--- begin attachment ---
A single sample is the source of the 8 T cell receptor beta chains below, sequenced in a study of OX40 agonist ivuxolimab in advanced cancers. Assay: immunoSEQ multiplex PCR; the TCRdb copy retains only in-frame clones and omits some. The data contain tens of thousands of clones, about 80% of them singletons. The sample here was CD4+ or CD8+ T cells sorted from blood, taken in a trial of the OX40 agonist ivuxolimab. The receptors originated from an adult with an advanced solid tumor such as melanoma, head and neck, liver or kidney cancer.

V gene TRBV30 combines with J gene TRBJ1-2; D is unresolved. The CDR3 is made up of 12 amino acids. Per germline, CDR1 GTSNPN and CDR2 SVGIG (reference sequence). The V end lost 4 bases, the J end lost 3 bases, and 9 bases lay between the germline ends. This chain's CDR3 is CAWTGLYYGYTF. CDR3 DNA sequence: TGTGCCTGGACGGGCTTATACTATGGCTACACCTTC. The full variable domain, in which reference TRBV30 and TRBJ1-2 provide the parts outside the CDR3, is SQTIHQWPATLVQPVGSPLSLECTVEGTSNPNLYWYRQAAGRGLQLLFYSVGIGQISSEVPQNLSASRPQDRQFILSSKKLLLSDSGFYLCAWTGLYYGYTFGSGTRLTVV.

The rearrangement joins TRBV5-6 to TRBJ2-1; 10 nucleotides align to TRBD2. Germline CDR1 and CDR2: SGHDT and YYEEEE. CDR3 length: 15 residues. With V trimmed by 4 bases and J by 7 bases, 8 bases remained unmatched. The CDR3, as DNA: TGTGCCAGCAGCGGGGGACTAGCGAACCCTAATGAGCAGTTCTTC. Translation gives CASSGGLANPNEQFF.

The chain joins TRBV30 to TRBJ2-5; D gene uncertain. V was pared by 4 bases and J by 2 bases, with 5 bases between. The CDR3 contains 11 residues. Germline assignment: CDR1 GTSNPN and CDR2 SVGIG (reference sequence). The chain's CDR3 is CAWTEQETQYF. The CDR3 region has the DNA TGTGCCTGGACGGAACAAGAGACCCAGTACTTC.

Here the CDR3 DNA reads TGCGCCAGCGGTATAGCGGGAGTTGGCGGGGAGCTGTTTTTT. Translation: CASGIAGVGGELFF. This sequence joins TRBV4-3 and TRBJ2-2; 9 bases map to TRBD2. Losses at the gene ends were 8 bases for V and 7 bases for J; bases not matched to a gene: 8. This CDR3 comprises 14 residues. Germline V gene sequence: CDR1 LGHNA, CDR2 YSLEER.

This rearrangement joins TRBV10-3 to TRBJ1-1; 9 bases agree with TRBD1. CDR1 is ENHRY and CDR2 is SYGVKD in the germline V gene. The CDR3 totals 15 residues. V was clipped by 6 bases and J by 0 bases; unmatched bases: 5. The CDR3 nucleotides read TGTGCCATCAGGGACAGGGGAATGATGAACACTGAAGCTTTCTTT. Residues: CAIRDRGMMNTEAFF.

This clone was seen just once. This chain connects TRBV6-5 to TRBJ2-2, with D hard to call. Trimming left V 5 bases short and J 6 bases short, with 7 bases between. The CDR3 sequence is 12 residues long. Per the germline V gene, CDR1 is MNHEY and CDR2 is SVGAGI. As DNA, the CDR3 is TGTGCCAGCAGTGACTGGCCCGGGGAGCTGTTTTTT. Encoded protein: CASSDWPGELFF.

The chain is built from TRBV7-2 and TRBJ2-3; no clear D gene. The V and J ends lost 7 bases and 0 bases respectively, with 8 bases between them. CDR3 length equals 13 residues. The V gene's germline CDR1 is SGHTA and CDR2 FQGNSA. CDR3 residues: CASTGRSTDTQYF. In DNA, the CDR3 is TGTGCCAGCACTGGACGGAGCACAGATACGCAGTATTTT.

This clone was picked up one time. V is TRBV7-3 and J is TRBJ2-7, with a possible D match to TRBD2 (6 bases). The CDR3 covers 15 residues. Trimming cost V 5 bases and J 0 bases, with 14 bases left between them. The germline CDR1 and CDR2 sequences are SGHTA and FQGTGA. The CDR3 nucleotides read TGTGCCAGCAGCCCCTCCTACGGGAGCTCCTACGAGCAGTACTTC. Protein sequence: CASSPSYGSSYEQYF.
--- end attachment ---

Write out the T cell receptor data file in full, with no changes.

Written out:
A single sample is the source of the 8 T cell receptor beta chains below, sequenced in a study of OX40 agonist ivuxolimab in advanced cancers. Assay: immunoSEQ multiplex PCR; the TCRdb copy retains only in-frame clones and omits some. The data contain tens of thousands of clones, about 80% of them singletons. The sample here was CD4+ or CD8+ T cells sorted from blood, taken in a trial of the OX40 agonist ivuxolimab. The receptors originated from an adult with an advanced solid tumor such as melanoma, head and neck, liver or kidney cancer.

V gene TRBV30 combines with J gene TRBJ1-2; D is unresolved. The CDR3 is made up of 12 amino acids. Per germline, CDR1 GTSNPN and CDR2 SVGIG (reference sequence). The V end lost 4 bases, the J end lost 3 bases, and 9 bases lay between the germline ends. This chain's CDR3 is CAWTGLYYGYTF. CDR3 DNA sequence: TGTGCCTGGACGGGCTTATACTATGGCTACACCTTC. The full variable domain, in which reference TRBV30 and TRBJ1-2 provide the parts outside the CDR3, is SQTIHQWPATLVQPVGSPLSLECTVEGTSNPNLYWYRQAAGRGLQLLFYSVGIGQISSEVPQNLSASRPQDRQFILSSKKLLLSDSGFYLCAWTGLYYGYTFGSGTRLTVV.

The rearrangement joins TRBV5-6 to TRBJ2-1; 10 nucleotides align to TRBD2. Germline CDR1 and CDR2: SGHDT and YYEEEE. CDR3 length: 15 residues. With V trimmed by 4 bases and J by 7 bases, 8 bases remained unmatched. The CDR3, as DNA: TGTGCCAGCAGCGGGGGACTAGCGAACCCTAATGAGCAGTTCTTC. Translation gives CASSGGLANPNEQFF.

The chain joins TRBV30 to TRBJ2-5; D gene uncertain. V was pared by 4 bases and J by 2 bases, with 5 bases between. The CDR3 contains 11 residues. Germline assignment: CDR1 GTSNPN and CDR2 SVGIG (reference sequence). The chain's CDR3 is CAWTEQETQYF. The CDR3 region has the DNA TGTGCCTGGACGGAACAAGAGACCCAGTACTTC.

Here the CDR3 DNA reads TGCGCCAGCGGTATAGCGGGAGTTGGCGGGGAGCTGTTTTTT. Translation: CASGIAGVGGELFF. This sequence joins TRBV4-3 and TRBJ2-2; 9 bases map to TRBD2. Losses at the gene ends were 8 bases for V and 7 bases for J; bases not matched to a gene: 8. This CDR3 comprises 14 residues. Germline V gene sequence: CDR1 LGHNA, CDR2 YSLEER.

This rearrangement joins TRBV10-3 to TRBJ1-1; 9 bases agree with TRBD1. CDR1 is ENHRY and CDR2 is SYGVKD in the germline V gene. The CDR3 totals 15 residues. V was clipped by 6 bases and J by 0 bases; unmatched bases: 5. The CDR3 nucleotides read TGTGCCATCAGGGACAGGGGAATGATGAACACTGAAGCTTTCTTT. Residues: CAIRDRGMMNTEAFF.

This clone was seen just once. This chain connects TRBV6-5 to TRBJ2-2, with D hard to call. Trimming left V 5 bases short and J 6 bases short, with 7 bases between. The CDR3 sequence is 12 residues long. Per the germline V gene, CDR1 is MNHEY and CDR2 is SVGAGI. As DNA, the CDR3 is TGTGCCAGCAGTGACTGGCCCGGGGAGCTGTTTTTT. Encoded protein: CASSDWPGELFF.

The chain is built from TRBV7-2 and TRBJ2-3; no clear D gene. The V and J ends lost 7 bases and 0 bases respectively, with 8 bases between them. CDR3 length equals 13 residues. The V gene's germline CDR1 is SGHTA and CDR2 FQGNSA. CDR3 residues: CASTGRSTDTQYF. In DNA, the CDR3 is TGTGCCAGCACTGGACGGAGCACAGATACGCAGTATTTT.

This clone was picked up one time. V is TRBV7-3 and J is TRBJ2-7, with a possible D match to TRBD2 (6 bases). The CDR3 covers 15 residues. Trimming cost V 5 bases and J 0 bases, with 14 bases left between them. The germline CDR1 and CDR2 sequences are SGHTA and FQGTGA. The CDR3 nucleotides read TGTGCCAGCAGCCCCTCCTACGGGAGCTCCTACGAGCAGTACTTC. Protein sequence: CASSPSYGSSYEQYF.